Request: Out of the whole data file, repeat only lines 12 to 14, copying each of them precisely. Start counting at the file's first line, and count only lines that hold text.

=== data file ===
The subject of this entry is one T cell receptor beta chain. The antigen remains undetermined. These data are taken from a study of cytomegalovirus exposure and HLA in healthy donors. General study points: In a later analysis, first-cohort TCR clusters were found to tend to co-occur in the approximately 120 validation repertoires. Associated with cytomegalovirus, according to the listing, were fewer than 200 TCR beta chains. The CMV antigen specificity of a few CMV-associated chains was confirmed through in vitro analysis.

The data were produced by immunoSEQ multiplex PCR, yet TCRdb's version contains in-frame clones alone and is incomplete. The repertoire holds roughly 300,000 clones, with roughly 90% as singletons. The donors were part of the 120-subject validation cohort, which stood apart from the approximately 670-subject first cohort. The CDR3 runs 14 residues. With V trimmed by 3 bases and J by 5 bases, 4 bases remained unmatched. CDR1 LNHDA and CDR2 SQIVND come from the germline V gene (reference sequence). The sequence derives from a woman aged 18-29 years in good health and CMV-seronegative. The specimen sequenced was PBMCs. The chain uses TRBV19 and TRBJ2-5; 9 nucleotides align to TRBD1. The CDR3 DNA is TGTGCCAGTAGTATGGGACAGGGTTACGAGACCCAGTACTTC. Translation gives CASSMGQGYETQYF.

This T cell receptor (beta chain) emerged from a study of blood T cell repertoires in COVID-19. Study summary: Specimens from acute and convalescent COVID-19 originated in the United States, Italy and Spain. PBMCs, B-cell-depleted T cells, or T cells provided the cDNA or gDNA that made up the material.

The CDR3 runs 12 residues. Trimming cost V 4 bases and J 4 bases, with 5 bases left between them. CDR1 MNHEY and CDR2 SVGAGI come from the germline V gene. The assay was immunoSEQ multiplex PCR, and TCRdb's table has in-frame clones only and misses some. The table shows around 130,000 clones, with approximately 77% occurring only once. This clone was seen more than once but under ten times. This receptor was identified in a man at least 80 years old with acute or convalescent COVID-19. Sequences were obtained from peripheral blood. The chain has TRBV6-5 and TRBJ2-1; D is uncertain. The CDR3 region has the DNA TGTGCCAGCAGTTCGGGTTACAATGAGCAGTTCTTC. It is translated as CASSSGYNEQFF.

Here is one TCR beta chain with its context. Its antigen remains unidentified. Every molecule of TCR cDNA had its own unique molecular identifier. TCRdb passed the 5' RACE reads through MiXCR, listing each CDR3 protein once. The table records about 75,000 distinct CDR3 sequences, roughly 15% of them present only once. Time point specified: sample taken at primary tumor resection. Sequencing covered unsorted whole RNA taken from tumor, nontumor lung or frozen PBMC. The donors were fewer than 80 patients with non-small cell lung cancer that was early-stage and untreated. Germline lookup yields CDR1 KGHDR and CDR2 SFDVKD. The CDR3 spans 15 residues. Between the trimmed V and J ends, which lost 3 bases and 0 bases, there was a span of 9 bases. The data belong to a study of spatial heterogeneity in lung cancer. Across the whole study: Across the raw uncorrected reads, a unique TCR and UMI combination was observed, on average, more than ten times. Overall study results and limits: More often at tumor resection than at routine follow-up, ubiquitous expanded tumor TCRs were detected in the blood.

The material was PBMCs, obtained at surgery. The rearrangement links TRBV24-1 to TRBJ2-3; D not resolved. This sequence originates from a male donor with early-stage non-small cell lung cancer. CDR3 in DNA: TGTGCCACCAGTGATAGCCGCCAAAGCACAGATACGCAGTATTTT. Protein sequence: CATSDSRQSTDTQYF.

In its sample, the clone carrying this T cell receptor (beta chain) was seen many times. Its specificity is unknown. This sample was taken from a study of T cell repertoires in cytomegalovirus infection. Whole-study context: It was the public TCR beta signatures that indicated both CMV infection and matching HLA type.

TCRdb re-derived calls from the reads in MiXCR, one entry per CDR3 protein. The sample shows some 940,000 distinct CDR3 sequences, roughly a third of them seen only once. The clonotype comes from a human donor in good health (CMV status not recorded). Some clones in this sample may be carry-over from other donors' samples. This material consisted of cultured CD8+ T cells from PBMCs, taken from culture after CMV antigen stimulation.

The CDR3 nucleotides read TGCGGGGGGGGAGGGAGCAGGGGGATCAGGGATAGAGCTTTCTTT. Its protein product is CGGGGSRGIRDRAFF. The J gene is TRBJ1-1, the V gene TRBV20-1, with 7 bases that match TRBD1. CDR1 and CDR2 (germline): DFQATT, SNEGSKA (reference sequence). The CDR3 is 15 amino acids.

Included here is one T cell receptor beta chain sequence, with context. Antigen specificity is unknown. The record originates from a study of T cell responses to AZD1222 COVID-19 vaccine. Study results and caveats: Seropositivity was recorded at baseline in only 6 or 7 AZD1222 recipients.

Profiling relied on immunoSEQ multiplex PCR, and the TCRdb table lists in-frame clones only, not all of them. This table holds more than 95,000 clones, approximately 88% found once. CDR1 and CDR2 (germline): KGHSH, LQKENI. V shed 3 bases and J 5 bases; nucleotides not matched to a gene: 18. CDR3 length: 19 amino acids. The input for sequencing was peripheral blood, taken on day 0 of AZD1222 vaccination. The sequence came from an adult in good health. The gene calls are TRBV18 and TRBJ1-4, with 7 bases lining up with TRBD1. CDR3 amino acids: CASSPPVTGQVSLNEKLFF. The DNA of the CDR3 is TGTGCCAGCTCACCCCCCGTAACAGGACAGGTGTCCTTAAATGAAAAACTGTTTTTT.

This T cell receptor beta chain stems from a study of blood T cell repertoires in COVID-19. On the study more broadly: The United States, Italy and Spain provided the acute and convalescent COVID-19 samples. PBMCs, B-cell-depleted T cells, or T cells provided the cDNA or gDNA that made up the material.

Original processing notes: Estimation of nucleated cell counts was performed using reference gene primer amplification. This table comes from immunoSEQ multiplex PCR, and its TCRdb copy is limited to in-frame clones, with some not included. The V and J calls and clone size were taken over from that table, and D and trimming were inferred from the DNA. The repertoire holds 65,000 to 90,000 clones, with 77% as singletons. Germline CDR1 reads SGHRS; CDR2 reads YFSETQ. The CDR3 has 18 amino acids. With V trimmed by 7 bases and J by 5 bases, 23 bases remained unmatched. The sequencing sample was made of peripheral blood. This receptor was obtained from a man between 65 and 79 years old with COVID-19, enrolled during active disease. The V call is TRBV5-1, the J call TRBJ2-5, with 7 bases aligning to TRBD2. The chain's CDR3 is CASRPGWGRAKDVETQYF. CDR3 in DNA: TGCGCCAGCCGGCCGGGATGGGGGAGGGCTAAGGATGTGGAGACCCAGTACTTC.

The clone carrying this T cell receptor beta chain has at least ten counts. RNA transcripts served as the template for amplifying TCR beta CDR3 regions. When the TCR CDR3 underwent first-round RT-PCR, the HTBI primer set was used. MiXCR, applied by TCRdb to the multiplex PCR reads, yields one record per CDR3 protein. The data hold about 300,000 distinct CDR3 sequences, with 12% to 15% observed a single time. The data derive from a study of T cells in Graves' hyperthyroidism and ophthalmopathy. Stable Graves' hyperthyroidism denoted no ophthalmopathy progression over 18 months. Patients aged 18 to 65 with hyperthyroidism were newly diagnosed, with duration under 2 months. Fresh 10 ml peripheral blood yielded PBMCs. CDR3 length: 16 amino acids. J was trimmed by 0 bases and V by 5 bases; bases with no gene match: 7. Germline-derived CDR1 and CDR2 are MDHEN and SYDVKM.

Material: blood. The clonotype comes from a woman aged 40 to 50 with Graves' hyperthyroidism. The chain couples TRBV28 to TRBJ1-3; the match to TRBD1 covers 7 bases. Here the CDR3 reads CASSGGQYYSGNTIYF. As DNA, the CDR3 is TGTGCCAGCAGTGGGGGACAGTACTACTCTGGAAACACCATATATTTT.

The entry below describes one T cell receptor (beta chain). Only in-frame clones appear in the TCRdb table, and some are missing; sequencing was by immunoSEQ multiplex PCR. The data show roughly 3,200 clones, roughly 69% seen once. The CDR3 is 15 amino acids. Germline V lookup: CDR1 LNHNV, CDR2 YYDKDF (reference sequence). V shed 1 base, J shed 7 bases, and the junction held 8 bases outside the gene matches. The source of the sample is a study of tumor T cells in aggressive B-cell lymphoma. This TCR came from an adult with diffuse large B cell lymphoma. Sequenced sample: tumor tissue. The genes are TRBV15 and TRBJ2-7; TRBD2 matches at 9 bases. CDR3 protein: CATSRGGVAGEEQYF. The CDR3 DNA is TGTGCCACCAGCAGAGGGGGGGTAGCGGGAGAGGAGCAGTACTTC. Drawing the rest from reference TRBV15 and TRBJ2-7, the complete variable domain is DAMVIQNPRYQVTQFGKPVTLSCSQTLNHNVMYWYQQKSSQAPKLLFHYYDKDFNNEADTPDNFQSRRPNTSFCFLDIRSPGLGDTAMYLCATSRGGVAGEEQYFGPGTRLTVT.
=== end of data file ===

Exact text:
This T cell receptor beta chain stems from a study of blood T cell repertoires in COVID-19. On the study more broadly: The United States, Italy and Spain provided the acute and convalescent COVID-19 samples. PBMCs, B-cell-depleted T cells, or T cells provided the cDNA or gDNA that made up the material.

Original processing notes: Estimation of nucleated cell counts was performed using reference gene primer amplification. This table comes from immunoSEQ multiplex PCR, and its TCRdb copy is limited to in-frame clones, with some not included. The V and J calls and clone size were taken over from that table, and D and trimming were inferred from the DNA. The repertoire holds 65,000 to 90,000 clones, with 77% as singletons. Germline CDR1 reads SGHRS; CDR2 reads YFSETQ. The CDR3 has 18 amino acids. With V trimmed by 7 bases and J by 5 bases, 23 bases remained unmatched. The sequencing sample was made of peripheral blood. This receptor was obtained from a man between 65 and 79 years old with COVID-19, enrolled during active disease. The V call is TRBV5-1, the J call TRBJ2-5, with 7 bases aligning to TRBD2. The chain's CDR3 is CASRPGWGRAKDVETQYF. CDR3 in DNA: TGCGCCAGCCGGCCGGGATGGGGGAGGGCTAAGGATGTGGAGACCCAGTACTTC.

The clone carrying this T cell receptor beta chain has at least ten counts. RNA transcripts served as the template for amplifying TCR beta CDR3 regions. When the TCR CDR3 underwent first-round RT-PCR, the HTBI primer set was used. MiXCR, applied by TCRdb to the multiplex PCR reads, yields one record per CDR3 protein. The data hold about 300,000 distinct CDR3 sequences, with 12% to 15% observed a single time. The data derive from a study of T cells in Graves' hyperthyroidism and ophthalmopathy. Stable Graves' hyperthyroidism denoted no ophthalmopathy progression over 18 months. Patients aged 18 to 65 with hyperthyroidism were newly diagnosed, with duration under 2 months. Fresh 10 ml peripheral blood yielded PBMCs. CDR3 length: 16 amino acids. J was trimmed by 0 bases and V by 5 bases; bases with no gene match: 7. Germline-derived CDR1 and CDR2 are MDHEN and SYDVKM.